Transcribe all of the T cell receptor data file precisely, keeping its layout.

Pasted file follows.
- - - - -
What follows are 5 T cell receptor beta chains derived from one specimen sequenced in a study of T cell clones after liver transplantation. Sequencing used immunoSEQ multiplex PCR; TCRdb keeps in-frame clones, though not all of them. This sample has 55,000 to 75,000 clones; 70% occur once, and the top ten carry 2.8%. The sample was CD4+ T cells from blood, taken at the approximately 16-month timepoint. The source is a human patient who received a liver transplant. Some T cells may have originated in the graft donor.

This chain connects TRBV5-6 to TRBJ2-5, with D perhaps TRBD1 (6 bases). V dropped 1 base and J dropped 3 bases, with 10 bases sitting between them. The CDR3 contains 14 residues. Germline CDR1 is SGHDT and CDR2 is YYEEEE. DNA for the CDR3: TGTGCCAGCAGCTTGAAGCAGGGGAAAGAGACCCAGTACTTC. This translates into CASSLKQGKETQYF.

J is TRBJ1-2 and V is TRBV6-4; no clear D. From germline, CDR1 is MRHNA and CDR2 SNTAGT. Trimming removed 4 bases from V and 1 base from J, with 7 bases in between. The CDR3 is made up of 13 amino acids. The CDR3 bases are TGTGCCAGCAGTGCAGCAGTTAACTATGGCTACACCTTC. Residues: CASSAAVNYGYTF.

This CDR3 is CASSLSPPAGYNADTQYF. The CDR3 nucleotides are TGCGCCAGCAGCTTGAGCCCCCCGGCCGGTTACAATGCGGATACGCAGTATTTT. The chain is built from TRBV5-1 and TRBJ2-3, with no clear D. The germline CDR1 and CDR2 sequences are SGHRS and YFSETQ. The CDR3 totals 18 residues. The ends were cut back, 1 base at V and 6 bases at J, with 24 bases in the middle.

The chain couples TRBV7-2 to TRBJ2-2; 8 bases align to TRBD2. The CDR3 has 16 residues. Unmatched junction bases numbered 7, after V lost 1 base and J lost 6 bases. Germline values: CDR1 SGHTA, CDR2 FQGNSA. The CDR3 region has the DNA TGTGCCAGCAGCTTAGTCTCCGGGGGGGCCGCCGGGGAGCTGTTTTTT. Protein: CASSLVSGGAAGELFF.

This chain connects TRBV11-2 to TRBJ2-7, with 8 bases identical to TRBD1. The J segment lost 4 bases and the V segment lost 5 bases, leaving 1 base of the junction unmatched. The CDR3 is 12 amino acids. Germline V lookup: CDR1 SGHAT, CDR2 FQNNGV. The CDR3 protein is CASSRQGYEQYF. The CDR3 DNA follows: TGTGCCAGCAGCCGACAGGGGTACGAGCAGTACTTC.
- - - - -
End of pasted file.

What follows are 5 T cell receptor beta chains derived from one specimen sequenced in a study of T cell clones after liver transplantation. Sequencing used immunoSEQ multiplex PCR; TCRdb keeps in-frame clones, though not all of them. This sample has 55,000 to 75,000 clones; 70% occur once, and the top ten carry 2.8%. The sample was CD4+ T cells from blood, taken at the approximately 16-month timepoint. The source is a human patient who received a liver transplant. Some T cells may have originated in the graft donor.

This chain connects TRBV5-6 to TRBJ2-5, with D perhaps TRBD1 (6 bases). V dropped 1 base and J dropped 3 bases, with 10 bases sitting between them. The CDR3 contains 14 residues. Germline CDR1 is SGHDT and CDR2 is YYEEEE. DNA for the CDR3: TGTGCCAGCAGCTTGAAGCAGGGGAAAGAGACCCAGTACTTC. This translates into CASSLKQGKETQYF.

J is TRBJ1-2 and V is TRBV6-4; no clear D. From germline, CDR1 is MRHNA and CDR2 SNTAGT. Trimming removed 4 bases from V and 1 base from J, with 7 bases in between. The CDR3 is made up of 13 amino acids. The CDR3 bases are TGTGCCAGCAGTGCAGCAGTTAACTATGGCTACACCTTC. Residues: CASSAAVNYGYTF.

This CDR3 is CASSLSPPAGYNADTQYF. The CDR3 nucleotides are TGCGCCAGCAGCTTGAGCCCCCCGGCCGGTTACAATGCGGATACGCAGTATTTT. The chain is built from TRBV5-1 and TRBJ2-3, with no clear D. The germline CDR1 and CDR2 sequences are SGHRS and YFSETQ. The CDR3 totals 18 residues. The ends were cut back, 1 base at V and 6 bases at J, with 24 bases in the middle.

The chain couples TRBV7-2 to TRBJ2-2; 8 bases align to TRBD2. The CDR3 has 16 residues. Unmatched junction bases numbered 7, after V lost 1 base and J lost 6 bases. Germline values: CDR1 SGHTA, CDR2 FQGNSA. The CDR3 region has the DNA TGTGCCAGCAGCTTAGTCTCCGGGGGGGCCGCCGGGGAGCTGTTTTTT. Protein: CASSLVSGGAAGELFF.

This chain connects TRBV11-2 to TRBJ2-7, with 8 bases identical to TRBD1. The J segment lost 4 bases and the V segment lost 5 bases, leaving 1 base of the junction unmatched. The CDR3 is 12 amino acids. Germline V lookup: CDR1 SGHAT, CDR2 FQNNGV. The CDR3 protein is CASSRQGYEQYF. The CDR3 DNA follows: TGTGCCAGCAGCCGACAGGGGTACGAGCAGTACTTC.